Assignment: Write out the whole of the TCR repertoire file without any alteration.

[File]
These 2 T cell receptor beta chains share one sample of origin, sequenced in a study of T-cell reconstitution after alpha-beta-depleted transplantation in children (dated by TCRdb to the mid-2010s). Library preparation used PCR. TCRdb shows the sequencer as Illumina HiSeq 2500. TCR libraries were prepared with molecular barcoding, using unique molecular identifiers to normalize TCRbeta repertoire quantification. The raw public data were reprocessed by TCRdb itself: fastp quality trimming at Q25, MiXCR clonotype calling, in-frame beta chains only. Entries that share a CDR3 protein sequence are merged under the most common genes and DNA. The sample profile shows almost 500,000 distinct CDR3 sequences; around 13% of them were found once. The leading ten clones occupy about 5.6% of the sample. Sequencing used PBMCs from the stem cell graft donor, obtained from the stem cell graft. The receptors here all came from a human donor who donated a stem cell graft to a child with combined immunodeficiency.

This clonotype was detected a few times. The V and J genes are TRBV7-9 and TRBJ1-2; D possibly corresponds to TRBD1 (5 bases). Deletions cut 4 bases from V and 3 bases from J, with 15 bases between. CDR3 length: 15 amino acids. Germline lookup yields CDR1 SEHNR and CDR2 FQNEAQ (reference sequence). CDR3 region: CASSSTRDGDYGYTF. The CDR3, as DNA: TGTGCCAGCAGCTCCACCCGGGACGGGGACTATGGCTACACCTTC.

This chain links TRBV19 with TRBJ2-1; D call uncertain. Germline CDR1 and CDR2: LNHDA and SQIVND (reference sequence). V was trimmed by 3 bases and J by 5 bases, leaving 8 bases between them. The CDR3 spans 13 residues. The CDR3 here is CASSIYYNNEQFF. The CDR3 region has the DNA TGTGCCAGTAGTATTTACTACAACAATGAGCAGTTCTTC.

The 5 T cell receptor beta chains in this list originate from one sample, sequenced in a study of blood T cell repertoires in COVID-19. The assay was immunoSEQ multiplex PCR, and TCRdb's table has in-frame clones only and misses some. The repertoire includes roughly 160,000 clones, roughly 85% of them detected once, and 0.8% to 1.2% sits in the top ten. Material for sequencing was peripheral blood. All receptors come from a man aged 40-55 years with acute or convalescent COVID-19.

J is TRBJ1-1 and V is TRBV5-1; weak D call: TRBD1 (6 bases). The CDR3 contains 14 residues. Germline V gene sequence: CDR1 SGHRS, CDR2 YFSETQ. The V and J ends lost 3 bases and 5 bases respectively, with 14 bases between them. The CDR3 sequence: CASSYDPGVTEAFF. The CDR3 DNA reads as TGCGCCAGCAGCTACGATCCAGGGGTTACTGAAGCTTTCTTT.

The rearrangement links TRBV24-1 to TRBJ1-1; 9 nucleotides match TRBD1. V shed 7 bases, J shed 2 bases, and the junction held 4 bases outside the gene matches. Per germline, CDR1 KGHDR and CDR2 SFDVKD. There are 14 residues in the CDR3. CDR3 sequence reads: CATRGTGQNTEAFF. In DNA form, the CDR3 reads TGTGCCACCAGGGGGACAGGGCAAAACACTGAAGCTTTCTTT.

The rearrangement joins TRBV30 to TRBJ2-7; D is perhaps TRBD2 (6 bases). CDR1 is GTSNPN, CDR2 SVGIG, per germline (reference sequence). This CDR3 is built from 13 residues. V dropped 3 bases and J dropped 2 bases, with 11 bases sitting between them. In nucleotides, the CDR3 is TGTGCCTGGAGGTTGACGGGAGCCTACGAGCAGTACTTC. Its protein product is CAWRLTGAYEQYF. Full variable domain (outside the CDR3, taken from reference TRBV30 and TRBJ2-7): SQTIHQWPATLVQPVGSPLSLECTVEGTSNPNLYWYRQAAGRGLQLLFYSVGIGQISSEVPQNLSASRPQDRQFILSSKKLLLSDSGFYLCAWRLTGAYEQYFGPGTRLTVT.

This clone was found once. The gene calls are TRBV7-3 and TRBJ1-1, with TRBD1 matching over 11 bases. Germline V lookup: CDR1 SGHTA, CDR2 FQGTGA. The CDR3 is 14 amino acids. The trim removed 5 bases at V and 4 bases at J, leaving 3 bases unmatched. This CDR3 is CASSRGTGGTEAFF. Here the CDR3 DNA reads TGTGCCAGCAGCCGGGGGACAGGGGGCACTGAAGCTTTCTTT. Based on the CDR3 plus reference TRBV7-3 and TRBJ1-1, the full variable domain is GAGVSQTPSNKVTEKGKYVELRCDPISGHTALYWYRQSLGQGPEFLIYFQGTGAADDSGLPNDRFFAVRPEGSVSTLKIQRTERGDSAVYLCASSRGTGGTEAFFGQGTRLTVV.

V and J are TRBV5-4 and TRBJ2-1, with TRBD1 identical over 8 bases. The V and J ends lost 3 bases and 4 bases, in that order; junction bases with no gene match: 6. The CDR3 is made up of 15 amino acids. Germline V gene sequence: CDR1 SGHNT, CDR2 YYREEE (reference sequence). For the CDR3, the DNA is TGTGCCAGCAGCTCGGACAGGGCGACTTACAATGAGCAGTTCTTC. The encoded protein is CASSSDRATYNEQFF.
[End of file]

These 2 T cell receptor beta chains share one sample of origin, sequenced in a study of T-cell reconstitution after alpha-beta-depleted transplantation in children (dated by TCRdb to the mid-2010s). Library preparation used PCR. TCRdb shows the sequencer as Illumina HiSeq 2500. TCR libraries were prepared with molecular barcoding, using unique molecular identifiers to normalize TCRbeta repertoire quantification. The raw public data were reprocessed by TCRdb itself: fastp quality trimming at Q25, MiXCR clonotype calling, in-frame beta chains only. Entries that share a CDR3 protein sequence are merged under the most common genes and DNA. The sample profile shows almost 500,000 distinct CDR3 sequences; around 13% of them were found once. The leading ten clones occupy about 5.6% of the sample. Sequencing used PBMCs from the stem cell graft donor, obtained from the stem cell graft. The receptors here all came from a human donor who donated a stem cell graft to a child with combined immunodeficiency.

This clonotype was detected a few times. The V and J genes are TRBV7-9 and TRBJ1-2; D possibly corresponds to TRBD1 (5 bases). Deletions cut 4 bases from V and 3 bases from J, with 15 bases between. CDR3 length: 15 amino acids. Germline lookup yields CDR1 SEHNR and CDR2 FQNEAQ (reference sequence). CDR3 region: CASSSTRDGDYGYTF. The CDR3, as DNA: TGTGCCAGCAGCTCCACCCGGGACGGGGACTATGGCTACACCTTC.

This chain links TRBV19 with TRBJ2-1; D call uncertain. Germline CDR1 and CDR2: LNHDA and SQIVND (reference sequence). V was trimmed by 3 bases and J by 5 bases, leaving 8 bases between them. The CDR3 spans 13 residues. The CDR3 here is CASSIYYNNEQFF. The CDR3 region has the DNA TGTGCCAGTAGTATTTACTACAACAATGAGCAGTTCTTC.

The 5 T cell receptor beta chains in this list originate from one sample, sequenced in a study of blood T cell repertoires in COVID-19. The assay was immunoSEQ multiplex PCR, and TCRdb's table has in-frame clones only and misses some. The repertoire includes roughly 160,000 clones, roughly 85% of them detected once, and 0.8% to 1.2% sits in the top ten. Material for sequencing was peripheral blood. All receptors come from a man aged 40-55 years with acute or convalescent COVID-19.

J is TRBJ1-1 and V is TRBV5-1; weak D call: TRBD1 (6 bases). The CDR3 contains 14 residues. Germline V gene sequence: CDR1 SGHRS, CDR2 YFSETQ. The V and J ends lost 3 bases and 5 bases respectively, with 14 bases between them. The CDR3 sequence: CASSYDPGVTEAFF. The CDR3 DNA reads as TGCGCCAGCAGCTACGATCCAGGGGTTACTGAAGCTTTCTTT.

The rearrangement links TRBV24-1 to TRBJ1-1; 9 nucleotides match TRBD1. V shed 7 bases, J shed 2 bases, and the junction held 4 bases outside the gene matches. Per germline, CDR1 KGHDR and CDR2 SFDVKD. There are 14 residues in the CDR3. CDR3 sequence reads: CATRGTGQNTEAFF. In DNA form, the CDR3 reads TGTGCCACCAGGGGGACAGGGCAAAACACTGAAGCTTTCTTT.

The rearrangement joins TRBV30 to TRBJ2-7; D is perhaps TRBD2 (6 bases). CDR1 is GTSNPN, CDR2 SVGIG, per germline (reference sequence). This CDR3 is built from 13 residues. V dropped 3 bases and J dropped 2 bases, with 11 bases sitting between them. In nucleotides, the CDR3 is TGTGCCTGGAGGTTGACGGGAGCCTACGAGCAGTACTTC. Its protein product is CAWRLTGAYEQYF. Full variable domain (outside the CDR3, taken from reference TRBV30 and TRBJ2-7): SQTIHQWPATLVQPVGSPLSLECTVEGTSNPNLYWYRQAAGRGLQLLFYSVGIGQISSEVPQNLSASRPQDRQFILSSKKLLLSDSGFYLCAWRLTGAYEQYFGPGTRLTVT.

This clone was found once. The gene calls are TRBV7-3 and TRBJ1-1, with TRBD1 matching over 11 bases. Germline V lookup: CDR1 SGHTA, CDR2 FQGTGA. The CDR3 is 14 amino acids. The trim removed 5 bases at V and 4 bases at J, leaving 3 bases unmatched. This CDR3 is CASSRGTGGTEAFF. Here the CDR3 DNA reads TGTGCCAGCAGCCGGGGGACAGGGGGCACTGAAGCTTTCTTT. Based on the CDR3 plus reference TRBV7-3 and TRBJ1-1, the full variable domain is GAGVSQTPSNKVTEKGKYVELRCDPISGHTALYWYRQSLGQGPEFLIYFQGTGAADDSGLPNDRFFAVRPEGSVSTLKIQRTERGDSAVYLCASSRGTGGTEAFFGQGTRLTVV.

V and J are TRBV5-4 and TRBJ2-1, with TRBD1 identical over 8 bases. The V and J ends lost 3 bases and 4 bases, in that order; junction bases with no gene match: 6. The CDR3 is made up of 15 amino acids. Germline V gene sequence: CDR1 SGHNT, CDR2 YYREEE (reference sequence). For the CDR3, the DNA is TGTGCCAGCAGCTCGGACAGGGCGACTTACAATGAGCAGTTCTTC. The encoded protein is CASSSDRATYNEQFF.